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Unformatted text preview: ctly to find the angular displacement, because the final angular velocity (not the initial
angular velocity), the acceleration, and the time are known. We will combine two of the
equations, Equations 8.4 and 8.6 to obtain an expression for the angular displacement that
contains the three known variables. 406 ROTATIONAL KINEMATICS SOLUTION The angular displacement of each wheel is equal to the average angular
velocity multiplied by the time θ= 1
2 ( ω0 + ω ) t
14243 (8.6) ω The initial angular velocity ω0 is not known, but it can be found in terms of the angular
acceleration and time, which are known. The angular acceleration is defined as (with t0 = 0 s) α= ω − ω0 or t ω0 = ω − α t (8.4) Substituting this expression for ω0 into Equation 8.6 gives θ = 1 ( ω − α t ) + ω t = ω t − 1 α t 2
2
2
43 1 24 ω0 = ( +74.5 rad /s )( 4.50 s ) − 1
2 ( +6.70 rad /s ) ( 4.50 s )
2 2 = +267 rad ______________________________________________________________________________
28. REASONING AND SOLUTION
circumstance. The angular acceleration is found for the first 2
ω 2 − ω 0 ( 3.14 × 104 rad/s ) − (1.05 × 104 rad/s )
4
2
=
= 2.33 × 10 rad/s
α=
4
2θ
2 (1.88 × 10 rad )
2 2 For the second circumstance
t= ω − ω 0 7.85 × 104 rad/s − 0 rad/s
=
= 3.37 s
4
2
α
2.33 × 10 rad/s ____________________________________________________________________________________________ 29. REASONING There are three segments to the propeller’s angular motion, and we will
calculate the angular displacement for each separately. In these calculations we will
remember that the final angular velocity for one segment is the initial velocity for the next
segment. Then, we will add the separate displacements to obtain the total. Chapter 8 Problems 407 SOLUTION For the first segment the initial angular velocity is ω0 = 0 rad/s, since the
propeller starts from rest. Its acceleration is α = 2.90 × 10−3 rad/s2 for a time t = 2.10 × 103 s.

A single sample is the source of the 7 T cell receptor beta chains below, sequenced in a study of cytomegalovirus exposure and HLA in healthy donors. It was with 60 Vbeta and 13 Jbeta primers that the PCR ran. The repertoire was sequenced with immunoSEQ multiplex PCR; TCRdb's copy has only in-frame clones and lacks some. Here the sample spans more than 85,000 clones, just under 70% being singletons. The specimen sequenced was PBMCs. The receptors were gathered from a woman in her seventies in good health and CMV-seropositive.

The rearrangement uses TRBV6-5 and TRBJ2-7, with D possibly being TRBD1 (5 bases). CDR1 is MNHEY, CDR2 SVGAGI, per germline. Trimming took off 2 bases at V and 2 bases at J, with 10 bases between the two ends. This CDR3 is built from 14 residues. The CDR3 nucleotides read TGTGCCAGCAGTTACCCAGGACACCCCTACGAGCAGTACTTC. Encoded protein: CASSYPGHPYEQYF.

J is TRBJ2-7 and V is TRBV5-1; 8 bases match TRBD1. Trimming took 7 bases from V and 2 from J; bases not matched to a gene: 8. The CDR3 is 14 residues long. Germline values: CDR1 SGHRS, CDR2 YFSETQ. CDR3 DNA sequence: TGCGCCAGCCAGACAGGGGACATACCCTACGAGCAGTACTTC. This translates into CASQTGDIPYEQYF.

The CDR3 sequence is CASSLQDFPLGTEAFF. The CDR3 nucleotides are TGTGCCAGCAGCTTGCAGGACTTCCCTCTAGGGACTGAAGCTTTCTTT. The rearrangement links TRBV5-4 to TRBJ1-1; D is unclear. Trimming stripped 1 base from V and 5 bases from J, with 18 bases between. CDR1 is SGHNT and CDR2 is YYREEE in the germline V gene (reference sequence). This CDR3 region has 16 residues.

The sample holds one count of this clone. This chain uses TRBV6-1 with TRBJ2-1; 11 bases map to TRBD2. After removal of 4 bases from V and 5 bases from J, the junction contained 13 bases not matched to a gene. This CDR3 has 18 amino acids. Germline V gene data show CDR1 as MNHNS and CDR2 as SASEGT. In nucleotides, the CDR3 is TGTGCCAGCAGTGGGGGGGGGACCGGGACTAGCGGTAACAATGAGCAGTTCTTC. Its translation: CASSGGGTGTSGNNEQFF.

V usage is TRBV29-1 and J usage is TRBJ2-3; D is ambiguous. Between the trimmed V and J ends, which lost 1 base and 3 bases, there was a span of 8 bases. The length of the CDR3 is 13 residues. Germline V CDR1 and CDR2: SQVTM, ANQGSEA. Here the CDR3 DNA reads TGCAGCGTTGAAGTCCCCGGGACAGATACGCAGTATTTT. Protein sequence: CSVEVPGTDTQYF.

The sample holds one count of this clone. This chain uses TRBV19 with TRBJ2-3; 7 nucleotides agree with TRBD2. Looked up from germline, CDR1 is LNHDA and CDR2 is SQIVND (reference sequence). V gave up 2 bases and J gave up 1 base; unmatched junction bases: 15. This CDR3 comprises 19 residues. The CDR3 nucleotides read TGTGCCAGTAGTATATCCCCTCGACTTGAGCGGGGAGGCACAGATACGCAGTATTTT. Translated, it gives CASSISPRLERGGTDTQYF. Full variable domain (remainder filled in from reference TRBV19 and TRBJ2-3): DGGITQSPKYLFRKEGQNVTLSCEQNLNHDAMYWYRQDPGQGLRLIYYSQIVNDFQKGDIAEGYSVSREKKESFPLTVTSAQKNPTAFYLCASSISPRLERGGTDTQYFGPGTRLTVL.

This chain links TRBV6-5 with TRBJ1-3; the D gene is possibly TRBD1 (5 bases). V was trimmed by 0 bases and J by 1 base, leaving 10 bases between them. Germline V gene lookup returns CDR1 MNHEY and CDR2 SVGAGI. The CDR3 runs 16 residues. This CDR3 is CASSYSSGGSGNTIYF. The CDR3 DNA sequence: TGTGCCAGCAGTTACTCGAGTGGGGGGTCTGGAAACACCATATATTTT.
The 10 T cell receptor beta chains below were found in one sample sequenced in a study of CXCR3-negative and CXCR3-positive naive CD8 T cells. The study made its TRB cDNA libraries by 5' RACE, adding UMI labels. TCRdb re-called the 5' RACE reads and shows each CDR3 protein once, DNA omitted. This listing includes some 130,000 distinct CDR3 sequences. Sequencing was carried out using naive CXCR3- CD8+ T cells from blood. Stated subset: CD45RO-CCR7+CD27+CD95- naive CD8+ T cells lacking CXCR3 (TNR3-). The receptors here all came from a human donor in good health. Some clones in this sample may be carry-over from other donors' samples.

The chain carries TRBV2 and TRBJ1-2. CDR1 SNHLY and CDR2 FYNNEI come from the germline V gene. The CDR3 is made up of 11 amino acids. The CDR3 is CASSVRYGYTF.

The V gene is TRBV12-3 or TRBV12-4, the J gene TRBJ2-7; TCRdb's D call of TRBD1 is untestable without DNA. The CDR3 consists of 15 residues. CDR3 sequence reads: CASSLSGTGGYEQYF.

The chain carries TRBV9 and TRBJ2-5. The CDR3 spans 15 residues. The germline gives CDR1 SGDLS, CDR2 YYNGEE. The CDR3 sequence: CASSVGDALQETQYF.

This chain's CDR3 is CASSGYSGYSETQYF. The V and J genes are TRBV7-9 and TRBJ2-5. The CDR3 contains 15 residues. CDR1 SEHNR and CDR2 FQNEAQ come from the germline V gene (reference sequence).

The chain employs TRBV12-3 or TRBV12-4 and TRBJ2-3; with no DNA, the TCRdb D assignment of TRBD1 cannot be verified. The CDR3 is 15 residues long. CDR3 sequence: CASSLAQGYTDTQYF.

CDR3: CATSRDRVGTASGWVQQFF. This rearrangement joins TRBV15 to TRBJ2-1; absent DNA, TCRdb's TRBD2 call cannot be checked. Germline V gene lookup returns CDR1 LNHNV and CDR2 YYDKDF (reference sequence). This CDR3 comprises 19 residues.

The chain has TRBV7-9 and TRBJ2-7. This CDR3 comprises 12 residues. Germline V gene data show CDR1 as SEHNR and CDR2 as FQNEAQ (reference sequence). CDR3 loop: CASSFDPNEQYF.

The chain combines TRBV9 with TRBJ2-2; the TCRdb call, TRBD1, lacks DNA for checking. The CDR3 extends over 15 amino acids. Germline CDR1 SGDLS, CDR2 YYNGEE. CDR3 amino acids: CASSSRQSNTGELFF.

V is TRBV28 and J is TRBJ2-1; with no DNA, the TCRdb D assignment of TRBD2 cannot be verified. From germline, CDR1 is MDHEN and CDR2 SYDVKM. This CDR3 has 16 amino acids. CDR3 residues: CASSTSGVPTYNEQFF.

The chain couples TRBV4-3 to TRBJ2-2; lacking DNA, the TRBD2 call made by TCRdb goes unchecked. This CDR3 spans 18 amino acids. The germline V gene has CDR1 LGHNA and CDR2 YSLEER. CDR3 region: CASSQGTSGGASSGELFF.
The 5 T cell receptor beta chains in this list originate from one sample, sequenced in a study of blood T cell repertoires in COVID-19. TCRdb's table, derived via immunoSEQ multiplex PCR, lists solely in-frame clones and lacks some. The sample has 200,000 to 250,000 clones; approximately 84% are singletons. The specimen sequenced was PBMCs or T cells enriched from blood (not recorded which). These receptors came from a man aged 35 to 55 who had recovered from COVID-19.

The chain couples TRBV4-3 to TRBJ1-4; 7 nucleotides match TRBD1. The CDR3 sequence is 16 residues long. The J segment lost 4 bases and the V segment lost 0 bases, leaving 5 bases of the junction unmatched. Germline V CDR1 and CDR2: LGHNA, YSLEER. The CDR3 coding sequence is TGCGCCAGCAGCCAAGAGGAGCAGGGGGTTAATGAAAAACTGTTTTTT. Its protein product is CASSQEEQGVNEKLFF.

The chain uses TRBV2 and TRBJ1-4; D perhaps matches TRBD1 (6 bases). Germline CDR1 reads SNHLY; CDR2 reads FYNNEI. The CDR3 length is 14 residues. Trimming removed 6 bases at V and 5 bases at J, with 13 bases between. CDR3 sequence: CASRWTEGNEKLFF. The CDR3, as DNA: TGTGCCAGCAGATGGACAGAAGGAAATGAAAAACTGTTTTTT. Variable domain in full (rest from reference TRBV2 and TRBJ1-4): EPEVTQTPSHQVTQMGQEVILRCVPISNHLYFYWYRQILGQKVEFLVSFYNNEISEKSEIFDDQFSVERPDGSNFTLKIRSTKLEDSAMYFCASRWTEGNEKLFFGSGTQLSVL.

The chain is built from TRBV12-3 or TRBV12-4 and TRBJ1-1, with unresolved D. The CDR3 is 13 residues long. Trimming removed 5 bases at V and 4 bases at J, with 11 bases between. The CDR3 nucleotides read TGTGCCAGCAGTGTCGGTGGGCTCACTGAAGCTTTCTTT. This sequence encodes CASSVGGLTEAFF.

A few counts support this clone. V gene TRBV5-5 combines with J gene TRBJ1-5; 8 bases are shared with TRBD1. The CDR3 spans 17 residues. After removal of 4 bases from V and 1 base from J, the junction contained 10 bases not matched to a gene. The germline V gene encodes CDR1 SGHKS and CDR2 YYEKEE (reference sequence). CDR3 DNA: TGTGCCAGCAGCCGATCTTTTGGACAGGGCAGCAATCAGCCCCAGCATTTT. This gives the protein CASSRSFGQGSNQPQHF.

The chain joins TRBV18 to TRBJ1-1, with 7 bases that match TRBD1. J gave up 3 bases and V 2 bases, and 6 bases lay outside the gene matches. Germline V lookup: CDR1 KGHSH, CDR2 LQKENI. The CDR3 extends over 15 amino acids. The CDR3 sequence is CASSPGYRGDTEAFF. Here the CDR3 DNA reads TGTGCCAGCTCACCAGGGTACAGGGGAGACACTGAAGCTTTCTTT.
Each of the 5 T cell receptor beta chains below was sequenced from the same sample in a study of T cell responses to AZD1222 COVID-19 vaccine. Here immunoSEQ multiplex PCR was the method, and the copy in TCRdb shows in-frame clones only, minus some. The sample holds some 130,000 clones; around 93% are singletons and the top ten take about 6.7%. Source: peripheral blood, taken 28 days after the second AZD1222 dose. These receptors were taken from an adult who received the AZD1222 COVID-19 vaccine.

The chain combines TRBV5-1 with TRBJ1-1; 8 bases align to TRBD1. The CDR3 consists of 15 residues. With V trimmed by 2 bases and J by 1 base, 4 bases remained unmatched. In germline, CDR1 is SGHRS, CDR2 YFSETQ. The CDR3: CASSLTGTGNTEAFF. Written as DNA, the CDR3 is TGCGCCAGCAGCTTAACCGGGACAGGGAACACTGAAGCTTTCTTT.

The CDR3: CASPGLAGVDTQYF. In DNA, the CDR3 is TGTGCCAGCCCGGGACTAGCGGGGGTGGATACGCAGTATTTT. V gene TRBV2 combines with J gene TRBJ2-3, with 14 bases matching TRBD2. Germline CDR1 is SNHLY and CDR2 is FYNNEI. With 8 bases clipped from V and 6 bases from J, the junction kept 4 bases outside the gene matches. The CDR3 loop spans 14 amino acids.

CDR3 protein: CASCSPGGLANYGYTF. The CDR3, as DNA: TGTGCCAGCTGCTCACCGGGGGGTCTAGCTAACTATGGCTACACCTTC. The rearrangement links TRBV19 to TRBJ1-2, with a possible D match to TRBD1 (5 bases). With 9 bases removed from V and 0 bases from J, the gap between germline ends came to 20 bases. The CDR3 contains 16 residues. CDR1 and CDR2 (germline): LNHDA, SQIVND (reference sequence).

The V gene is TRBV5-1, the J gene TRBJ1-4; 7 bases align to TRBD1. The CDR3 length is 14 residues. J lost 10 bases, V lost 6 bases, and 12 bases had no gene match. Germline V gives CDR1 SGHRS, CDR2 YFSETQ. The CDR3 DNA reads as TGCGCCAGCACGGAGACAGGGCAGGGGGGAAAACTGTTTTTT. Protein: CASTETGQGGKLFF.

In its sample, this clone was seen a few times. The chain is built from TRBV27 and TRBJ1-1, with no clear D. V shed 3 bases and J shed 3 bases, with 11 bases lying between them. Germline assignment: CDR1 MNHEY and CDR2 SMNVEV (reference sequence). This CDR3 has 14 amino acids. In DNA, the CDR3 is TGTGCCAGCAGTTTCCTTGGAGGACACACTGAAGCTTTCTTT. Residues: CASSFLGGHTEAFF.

Therefore, we can obtain the angular displacement θ1 from Equation 8.7 of the equations of
rotational kinematics as follows:
[First segment] θ1 = ω 0t + 1 α t 2 = ( 0 rad/s ) ( 2.10 ×103 s ) + 1 ( 2.90 × 10−3 rad/s 2 ) ( 2.10 ×103 s )
2
2 2 = 6.39 ×103 rad
The initial angular velocity for the second segment is the final velocity for the first segment,
and according to Equation 8.4, we have ω = ω 0 + α t = 0 rad/s + ( 2.90 ×10−3 rad/s 2 ) ( 2.10 × 103 s ) = 6.09 rad/s
Thus, during the second segment, the initial angular velocity is ω0 = 6.09 rad/s and remains
constant at this value for a time of t = 1.40 × 103 s. Since the velocity is constant, the
angular acceleration is zero, and Equation 8.7 gives the angular displacement θ2 as
[Second segment] θ 2 = ω 0t + 1 α t 2 = ( 6.09 rad/s ) (1.40 ×103 s ) + 1 ( 0 rad/s 2 ) (1.40 ×103 s ) = 8.53 ×103 rad
2
2
2 During the third segment, the initial angular velocity is ω0 = 6.09 rad/s, the final velocity is
ω = 4.00 rad/s, and the angular acceleration is α = −2.30 × 10−3 rad/s2. When the propeller
picked up speed in segment one, we assigned positive values to the acceleration and
subsequent velocity. Therefore, the deceleration or loss in speed here in segment three
2
means that the acceleration has a negative value. Equation 8.8 (ω 2 = ω 0 + 2αθ 3 ) can be
used to find the angular displacement θ3. Solving this equation for θ3 gives [Third segment]
2
ω 2 − ω 0 ( 4.00 rad/s ) − ( 6.09 rad/s )
=
= 4.58 ×103 rad
θ3 =
−3
2
2α
2 ( −2.30 ×10 rad/s )
2 2 The total angular displacement, then, is θ Total = θ1 + θ 2 + θ 3 = 6.39 ×103 rad + 8.53 × 103 rad + 4.58 ×103 rad = 1.95 × 104 rad
30. REASONING Since the time t and angular acceleration α are known, we will begin by
using Equation 8.7 from the equations of kinematics to determine the angular
displacement θ : 408 ROTATIONAL KINEMATICS θ = ω0 t + 1 α t 2
2
However, the initial angular velocity ω0 is not given. We can determine it by resorting to another equation of kinematics, ω = ω0 + α t (Equation 8.4), which relates ω0 to the final
angular velocity ω, the angular acceleration, and the time, all of which are known. SOLUTION Solving Equation 8.4 for ω0 gives ω0 = ω − α t . Substituting this result into θ = ω0t + 1 α t 2 gives
2 θ = ω0t + 1 α t 2 = (ω − α t ) t + 1 α t 2 = ω t − 1 α t 2
2
2
2
= ( +1.88 rad/s )(10.0 s ) − 1 ( −5.04 rad/s 2 ) (10.0 s ) = +2.71× 102 rad
2
2 31. REASONING According to Equation 3.5b, the time required for the diver to reach the
water, assuming freefall conditions, is t = 2 y / a y . If we assume that the "ball" formed by the diver is rotating at the instant that she begins falling vertically, we can use Equation
8.2 to calculate the number of revolutions made on the way down.
SOLUTION Taking upward as the positive direction, the time required for the diver to
reach the water is
2(–8.3 m)
t=
2 = 1.3 s
–9.80 m/s Solving Equation 8.2 for ∆ θ , we find
∆θ = ω ∆t = (1.6 rev/s)(1.3 s)= 2.1 rev 32....
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 Spring '13
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 Physics, The Lottery

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